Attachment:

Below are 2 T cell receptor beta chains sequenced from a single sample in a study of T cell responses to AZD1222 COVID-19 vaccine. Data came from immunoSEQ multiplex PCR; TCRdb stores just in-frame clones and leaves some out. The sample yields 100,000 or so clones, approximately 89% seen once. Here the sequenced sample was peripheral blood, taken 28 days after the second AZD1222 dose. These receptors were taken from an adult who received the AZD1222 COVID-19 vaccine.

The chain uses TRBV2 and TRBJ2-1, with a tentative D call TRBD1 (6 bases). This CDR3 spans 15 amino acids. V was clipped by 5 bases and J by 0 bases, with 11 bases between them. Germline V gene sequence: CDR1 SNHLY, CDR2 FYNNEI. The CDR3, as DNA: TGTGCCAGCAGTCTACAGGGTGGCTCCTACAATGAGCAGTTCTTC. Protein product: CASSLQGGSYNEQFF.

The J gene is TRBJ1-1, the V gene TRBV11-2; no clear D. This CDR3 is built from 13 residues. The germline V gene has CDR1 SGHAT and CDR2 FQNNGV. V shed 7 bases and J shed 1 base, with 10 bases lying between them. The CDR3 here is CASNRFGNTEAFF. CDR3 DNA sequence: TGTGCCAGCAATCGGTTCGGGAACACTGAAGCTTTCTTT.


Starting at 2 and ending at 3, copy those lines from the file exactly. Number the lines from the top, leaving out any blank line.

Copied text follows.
The chain uses TRBV2 and TRBJ2-1, with a tentative D call TRBD1 (6 bases). This CDR3 spans 15 amino acids. V was clipped by 5 bases and J by 0 bases, with 11 bases between them. Germline V gene sequence: CDR1 SNHLY, CDR2 FYNNEI. The CDR3, as DNA: TGTGCCAGCAGTCTACAGGGTGGCTCCTACAATGAGCAGTTCTTC. Protein product: CASSLQGGSYNEQFF.

The J gene is TRBJ1-1, the V gene TRBV11-2; no clear D. This CDR3 is built from 13 residues. The germline V gene has CDR1 SGHAT and CDR2 FQNNGV. V shed 7 bases and J shed 1 base, with 10 bases lying between them. The CDR3 here is CASNRFGNTEAFF. CDR3 DNA sequence: TGTGCCAGCAATCGGTTCGGGAACACTGAAGCTTTCTTT.